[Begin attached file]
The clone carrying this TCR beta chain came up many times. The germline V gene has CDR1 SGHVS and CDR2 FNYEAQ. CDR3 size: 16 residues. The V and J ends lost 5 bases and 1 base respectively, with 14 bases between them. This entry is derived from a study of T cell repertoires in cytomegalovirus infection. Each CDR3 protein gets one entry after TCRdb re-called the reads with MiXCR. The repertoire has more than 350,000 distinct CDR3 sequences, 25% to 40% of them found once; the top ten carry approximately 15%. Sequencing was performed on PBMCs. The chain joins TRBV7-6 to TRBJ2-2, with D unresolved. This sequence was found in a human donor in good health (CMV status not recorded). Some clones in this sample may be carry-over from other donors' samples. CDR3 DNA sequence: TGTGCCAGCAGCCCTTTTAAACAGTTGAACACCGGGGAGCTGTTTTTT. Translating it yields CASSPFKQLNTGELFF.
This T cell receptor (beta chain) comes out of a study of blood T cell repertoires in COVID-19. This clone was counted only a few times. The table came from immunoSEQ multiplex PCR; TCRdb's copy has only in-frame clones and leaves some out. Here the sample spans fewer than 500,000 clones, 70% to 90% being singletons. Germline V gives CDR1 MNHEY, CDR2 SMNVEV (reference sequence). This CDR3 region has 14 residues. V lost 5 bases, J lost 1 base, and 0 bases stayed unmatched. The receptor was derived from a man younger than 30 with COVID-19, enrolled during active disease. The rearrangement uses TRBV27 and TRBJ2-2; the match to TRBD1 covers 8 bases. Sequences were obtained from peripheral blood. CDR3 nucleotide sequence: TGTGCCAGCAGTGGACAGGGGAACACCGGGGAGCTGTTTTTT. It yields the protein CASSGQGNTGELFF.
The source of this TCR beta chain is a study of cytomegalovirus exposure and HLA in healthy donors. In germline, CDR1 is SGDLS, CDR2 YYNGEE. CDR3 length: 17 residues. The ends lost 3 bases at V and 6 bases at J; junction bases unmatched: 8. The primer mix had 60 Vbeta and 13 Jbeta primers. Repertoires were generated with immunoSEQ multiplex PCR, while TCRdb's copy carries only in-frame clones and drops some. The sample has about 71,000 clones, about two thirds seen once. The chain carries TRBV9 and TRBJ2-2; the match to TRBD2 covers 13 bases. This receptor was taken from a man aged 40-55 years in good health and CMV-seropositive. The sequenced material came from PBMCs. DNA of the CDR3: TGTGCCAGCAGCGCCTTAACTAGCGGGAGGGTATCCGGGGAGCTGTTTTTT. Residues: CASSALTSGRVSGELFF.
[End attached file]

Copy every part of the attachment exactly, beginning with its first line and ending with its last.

The clone carrying this TCR beta chain came up many times. The germline V gene has CDR1 SGHVS and CDR2 FNYEAQ. CDR3 size: 16 residues. The V and J ends lost 5 bases and 1 base respectively, with 14 bases between them. This entry is derived from a study of T cell repertoires in cytomegalovirus infection. Each CDR3 protein gets one entry after TCRdb re-called the reads with MiXCR. The repertoire has more than 350,000 distinct CDR3 sequences, 25% to 40% of them found once; the top ten carry approximately 15%. Sequencing was performed on PBMCs. The chain joins TRBV7-6 to TRBJ2-2, with D unresolved. This sequence was found in a human donor in good health (CMV status not recorded). Some clones in this sample may be carry-over from other donors' samples. CDR3 DNA sequence: TGTGCCAGCAGCCCTTTTAAACAGTTGAACACCGGGGAGCTGTTTTTT. Translating it yields CASSPFKQLNTGELFF.
This T cell receptor (beta chain) comes out of a study of blood T cell repertoires in COVID-19. This clone was counted only a few times. The table came from immunoSEQ multiplex PCR; TCRdb's copy has only in-frame clones and leaves some out. Here the sample spans fewer than 500,000 clones, 70% to 90% being singletons. Germline V gives CDR1 MNHEY, CDR2 SMNVEV (reference sequence). This CDR3 region has 14 residues. V lost 5 bases, J lost 1 base, and 0 bases stayed unmatched. The receptor was derived from a man younger than 30 with COVID-19, enrolled during active disease. The rearrangement uses TRBV27 and TRBJ2-2; the match to TRBD1 covers 8 bases. Sequences were obtained from peripheral blood. CDR3 nucleotide sequence: TGTGCCAGCAGTGGACAGGGGAACACCGGGGAGCTGTTTTTT. It yields the protein CASSGQGNTGELFF.
The source of this TCR beta chain is a study of cytomegalovirus exposure and HLA in healthy donors. In germline, CDR1 is SGDLS, CDR2 YYNGEE. CDR3 length: 17 residues. The ends lost 3 bases at V and 6 bases at J; junction bases unmatched: 8. The primer mix had 60 Vbeta and 13 Jbeta primers. Repertoires were generated with immunoSEQ multiplex PCR, while TCRdb's copy carries only in-frame clones and drops some. The sample has about 71,000 clones, about two thirds seen once. The chain carries TRBV9 and TRBJ2-2; the match to TRBD2 covers 13 bases. This receptor was taken from a man aged 40-55 years in good health and CMV-seropositive. The sequenced material came from PBMCs. DNA of the CDR3: TGTGCCAGCAGCGCCTTAACTAGCGGGAGGGTATCCGGGGAGCTGTTTTTT. Residues: CASSALTSGRVSGELFF.